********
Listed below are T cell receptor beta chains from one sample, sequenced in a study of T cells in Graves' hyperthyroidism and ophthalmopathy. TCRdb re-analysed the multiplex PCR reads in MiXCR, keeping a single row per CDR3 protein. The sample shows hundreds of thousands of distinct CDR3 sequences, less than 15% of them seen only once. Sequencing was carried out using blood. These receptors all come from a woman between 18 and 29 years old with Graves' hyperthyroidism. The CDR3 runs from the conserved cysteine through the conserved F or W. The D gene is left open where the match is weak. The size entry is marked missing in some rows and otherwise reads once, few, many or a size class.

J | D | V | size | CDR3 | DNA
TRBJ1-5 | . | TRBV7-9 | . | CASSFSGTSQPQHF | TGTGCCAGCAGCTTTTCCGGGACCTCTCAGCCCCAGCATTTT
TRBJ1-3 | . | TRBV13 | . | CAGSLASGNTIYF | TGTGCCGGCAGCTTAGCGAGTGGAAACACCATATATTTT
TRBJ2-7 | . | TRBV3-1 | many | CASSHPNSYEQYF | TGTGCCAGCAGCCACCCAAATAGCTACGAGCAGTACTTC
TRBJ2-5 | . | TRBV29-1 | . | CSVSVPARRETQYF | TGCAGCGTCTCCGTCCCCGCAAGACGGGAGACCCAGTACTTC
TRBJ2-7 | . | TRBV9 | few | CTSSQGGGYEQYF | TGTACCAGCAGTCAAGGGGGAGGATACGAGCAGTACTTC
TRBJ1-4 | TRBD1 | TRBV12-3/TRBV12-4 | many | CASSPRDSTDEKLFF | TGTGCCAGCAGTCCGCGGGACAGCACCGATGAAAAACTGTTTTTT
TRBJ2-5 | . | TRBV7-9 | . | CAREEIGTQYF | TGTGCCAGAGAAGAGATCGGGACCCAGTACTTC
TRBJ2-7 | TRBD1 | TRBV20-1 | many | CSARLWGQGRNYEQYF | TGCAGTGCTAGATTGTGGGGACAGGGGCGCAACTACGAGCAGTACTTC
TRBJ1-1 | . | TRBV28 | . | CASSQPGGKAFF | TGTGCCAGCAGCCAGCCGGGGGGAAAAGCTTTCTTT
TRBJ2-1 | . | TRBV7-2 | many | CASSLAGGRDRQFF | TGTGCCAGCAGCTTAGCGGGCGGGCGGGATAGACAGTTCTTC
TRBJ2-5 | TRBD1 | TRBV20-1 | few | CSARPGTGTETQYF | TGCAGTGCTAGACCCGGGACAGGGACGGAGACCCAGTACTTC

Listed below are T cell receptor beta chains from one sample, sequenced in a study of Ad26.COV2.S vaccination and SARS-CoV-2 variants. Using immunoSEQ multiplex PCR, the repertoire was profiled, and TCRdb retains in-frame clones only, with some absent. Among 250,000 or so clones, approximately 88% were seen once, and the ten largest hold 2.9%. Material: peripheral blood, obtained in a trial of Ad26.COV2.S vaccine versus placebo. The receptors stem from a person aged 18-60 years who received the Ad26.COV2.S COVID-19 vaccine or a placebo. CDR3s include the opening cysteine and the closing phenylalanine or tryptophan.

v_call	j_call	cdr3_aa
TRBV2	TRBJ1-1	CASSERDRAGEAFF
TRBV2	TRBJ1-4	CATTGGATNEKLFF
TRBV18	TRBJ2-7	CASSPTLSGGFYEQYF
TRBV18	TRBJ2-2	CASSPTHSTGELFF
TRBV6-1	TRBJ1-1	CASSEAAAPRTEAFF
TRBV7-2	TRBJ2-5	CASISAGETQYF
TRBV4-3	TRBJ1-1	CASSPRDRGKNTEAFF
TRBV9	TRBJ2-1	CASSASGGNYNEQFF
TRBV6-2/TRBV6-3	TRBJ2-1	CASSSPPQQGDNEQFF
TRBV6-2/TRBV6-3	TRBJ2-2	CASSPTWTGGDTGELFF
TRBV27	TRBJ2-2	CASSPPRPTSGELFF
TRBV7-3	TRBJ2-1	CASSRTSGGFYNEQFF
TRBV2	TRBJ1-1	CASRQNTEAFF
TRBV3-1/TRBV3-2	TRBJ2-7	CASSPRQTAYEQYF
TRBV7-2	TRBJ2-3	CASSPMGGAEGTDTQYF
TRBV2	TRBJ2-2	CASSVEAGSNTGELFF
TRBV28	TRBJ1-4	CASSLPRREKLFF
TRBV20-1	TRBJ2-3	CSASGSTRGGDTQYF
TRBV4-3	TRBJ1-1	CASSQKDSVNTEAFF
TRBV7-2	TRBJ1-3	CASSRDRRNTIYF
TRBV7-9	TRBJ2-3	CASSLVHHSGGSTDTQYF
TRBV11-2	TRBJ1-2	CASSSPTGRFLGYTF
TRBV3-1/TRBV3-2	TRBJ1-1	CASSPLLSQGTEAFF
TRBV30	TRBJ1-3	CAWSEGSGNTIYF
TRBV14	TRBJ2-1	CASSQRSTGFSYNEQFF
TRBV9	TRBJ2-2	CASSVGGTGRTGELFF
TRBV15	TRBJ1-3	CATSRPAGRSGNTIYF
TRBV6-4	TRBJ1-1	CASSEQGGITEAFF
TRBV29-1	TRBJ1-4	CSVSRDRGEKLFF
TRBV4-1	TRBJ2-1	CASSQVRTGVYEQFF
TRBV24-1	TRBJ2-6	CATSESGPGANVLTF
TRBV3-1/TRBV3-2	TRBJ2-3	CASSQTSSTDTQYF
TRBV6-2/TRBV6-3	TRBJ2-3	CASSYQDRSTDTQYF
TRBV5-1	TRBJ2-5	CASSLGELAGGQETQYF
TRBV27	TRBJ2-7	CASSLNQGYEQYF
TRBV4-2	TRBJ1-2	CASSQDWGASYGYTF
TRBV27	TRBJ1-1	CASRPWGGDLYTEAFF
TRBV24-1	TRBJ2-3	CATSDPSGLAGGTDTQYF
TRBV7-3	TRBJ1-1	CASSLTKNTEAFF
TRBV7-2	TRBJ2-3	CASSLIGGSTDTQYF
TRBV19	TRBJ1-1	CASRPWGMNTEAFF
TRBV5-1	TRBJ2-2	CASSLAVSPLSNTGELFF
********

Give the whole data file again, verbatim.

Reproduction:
Listed below are T cell receptor beta chains from one sample, sequenced in a study of T cells in Graves' hyperthyroidism and ophthalmopathy. TCRdb re-analysed the multiplex PCR reads in MiXCR, keeping a single row per CDR3 protein. The sample shows hundreds of thousands of distinct CDR3 sequences, less than 15% of them seen only once. Sequencing was carried out using blood. These receptors all come from a woman between 18 and 29 years old with Graves' hyperthyroidism. The CDR3 runs from the conserved cysteine through the conserved F or W. The D gene is left open where the match is weak. The size entry is marked missing in some rows and otherwise reads once, few, many or a size class.

J | D | V | size | CDR3 | DNA
TRBJ1-5 | . | TRBV7-9 | . | CASSFSGTSQPQHF | TGTGCCAGCAGCTTTTCCGGGACCTCTCAGCCCCAGCATTTT
TRBJ1-3 | . | TRBV13 | . | CAGSLASGNTIYF | TGTGCCGGCAGCTTAGCGAGTGGAAACACCATATATTTT
TRBJ2-7 | . | TRBV3-1 | many | CASSHPNSYEQYF | TGTGCCAGCAGCCACCCAAATAGCTACGAGCAGTACTTC
TRBJ2-5 | . | TRBV29-1 | . | CSVSVPARRETQYF | TGCAGCGTCTCCGTCCCCGCAAGACGGGAGACCCAGTACTTC
TRBJ2-7 | . | TRBV9 | few | CTSSQGGGYEQYF | TGTACCAGCAGTCAAGGGGGAGGATACGAGCAGTACTTC
TRBJ1-4 | TRBD1 | TRBV12-3/TRBV12-4 | many | CASSPRDSTDEKLFF | TGTGCCAGCAGTCCGCGGGACAGCACCGATGAAAAACTGTTTTTT
TRBJ2-5 | . | TRBV7-9 | . | CAREEIGTQYF | TGTGCCAGAGAAGAGATCGGGACCCAGTACTTC
TRBJ2-7 | TRBD1 | TRBV20-1 | many | CSARLWGQGRNYEQYF | TGCAGTGCTAGATTGTGGGGACAGGGGCGCAACTACGAGCAGTACTTC
TRBJ1-1 | . | TRBV28 | . | CASSQPGGKAFF | TGTGCCAGCAGCCAGCCGGGGGGAAAAGCTTTCTTT
TRBJ2-1 | . | TRBV7-2 | many | CASSLAGGRDRQFF | TGTGCCAGCAGCTTAGCGGGCGGGCGGGATAGACAGTTCTTC
TRBJ2-5 | TRBD1 | TRBV20-1 | few | CSARPGTGTETQYF | TGCAGTGCTAGACCCGGGACAGGGACGGAGACCCAGTACTTC

Listed below are T cell receptor beta chains from one sample, sequenced in a study of Ad26.COV2.S vaccination and SARS-CoV-2 variants. Using immunoSEQ multiplex PCR, the repertoire was profiled, and TCRdb retains in-frame clones only, with some absent. Among 250,000 or so clones, approximately 88% were seen once, and the ten largest hold 2.9%. Material: peripheral blood, obtained in a trial of Ad26.COV2.S vaccine versus placebo. The receptors stem from a person aged 18-60 years who received the Ad26.COV2.S COVID-19 vaccine or a placebo. CDR3s include the opening cysteine and the closing phenylalanine or tryptophan.

v_call	j_call	cdr3_aa
TRBV2	TRBJ1-1	CASSERDRAGEAFF
TRBV2	TRBJ1-4	CATTGGATNEKLFF
TRBV18	TRBJ2-7	CASSPTLSGGFYEQYF
TRBV18	TRBJ2-2	CASSPTHSTGELFF
TRBV6-1	TRBJ1-1	CASSEAAAPRTEAFF
TRBV7-2	TRBJ2-5	CASISAGETQYF
TRBV4-3	TRBJ1-1	CASSPRDRGKNTEAFF
TRBV9	TRBJ2-1	CASSASGGNYNEQFF
TRBV6-2/TRBV6-3	TRBJ2-1	CASSSPPQQGDNEQFF
TRBV6-2/TRBV6-3	TRBJ2-2	CASSPTWTGGDTGELFF
TRBV27	TRBJ2-2	CASSPPRPTSGELFF
TRBV7-3	TRBJ2-1	CASSRTSGGFYNEQFF
TRBV2	TRBJ1-1	CASRQNTEAFF
TRBV3-1/TRBV3-2	TRBJ2-7	CASSPRQTAYEQYF
TRBV7-2	TRBJ2-3	CASSPMGGAEGTDTQYF
TRBV2	TRBJ2-2	CASSVEAGSNTGELFF
TRBV28	TRBJ1-4	CASSLPRREKLFF
TRBV20-1	TRBJ2-3	CSASGSTRGGDTQYF
TRBV4-3	TRBJ1-1	CASSQKDSVNTEAFF
TRBV7-2	TRBJ1-3	CASSRDRRNTIYF
TRBV7-9	TRBJ2-3	CASSLVHHSGGSTDTQYF
TRBV11-2	TRBJ1-2	CASSSPTGRFLGYTF
TRBV3-1/TRBV3-2	TRBJ1-1	CASSPLLSQGTEAFF
TRBV30	TRBJ1-3	CAWSEGSGNTIYF
TRBV14	TRBJ2-1	CASSQRSTGFSYNEQFF
TRBV9	TRBJ2-2	CASSVGGTGRTGELFF
TRBV15	TRBJ1-3	CATSRPAGRSGNTIYF
TRBV6-4	TRBJ1-1	CASSEQGGITEAFF
TRBV29-1	TRBJ1-4	CSVSRDRGEKLFF
TRBV4-1	TRBJ2-1	CASSQVRTGVYEQFF
TRBV24-1	TRBJ2-6	CATSESGPGANVLTF
TRBV3-1/TRBV3-2	TRBJ2-3	CASSQTSSTDTQYF
TRBV6-2/TRBV6-3	TRBJ2-3	CASSYQDRSTDTQYF
TRBV5-1	TRBJ2-5	CASSLGELAGGQETQYF
TRBV27	TRBJ2-7	CASSLNQGYEQYF
TRBV4-2	TRBJ1-2	CASSQDWGASYGYTF
TRBV27	TRBJ1-1	CASRPWGGDLYTEAFF
TRBV24-1	TRBJ2-3	CATSDPSGLAGGTDTQYF
TRBV7-3	TRBJ1-1	CASSLTKNTEAFF
TRBV7-2	TRBJ2-3	CASSLIGGSTDTQYF
TRBV19	TRBJ1-1	CASRPWGMNTEAFF
TRBV5-1	TRBJ2-2	CASSLAVSPLSNTGELFF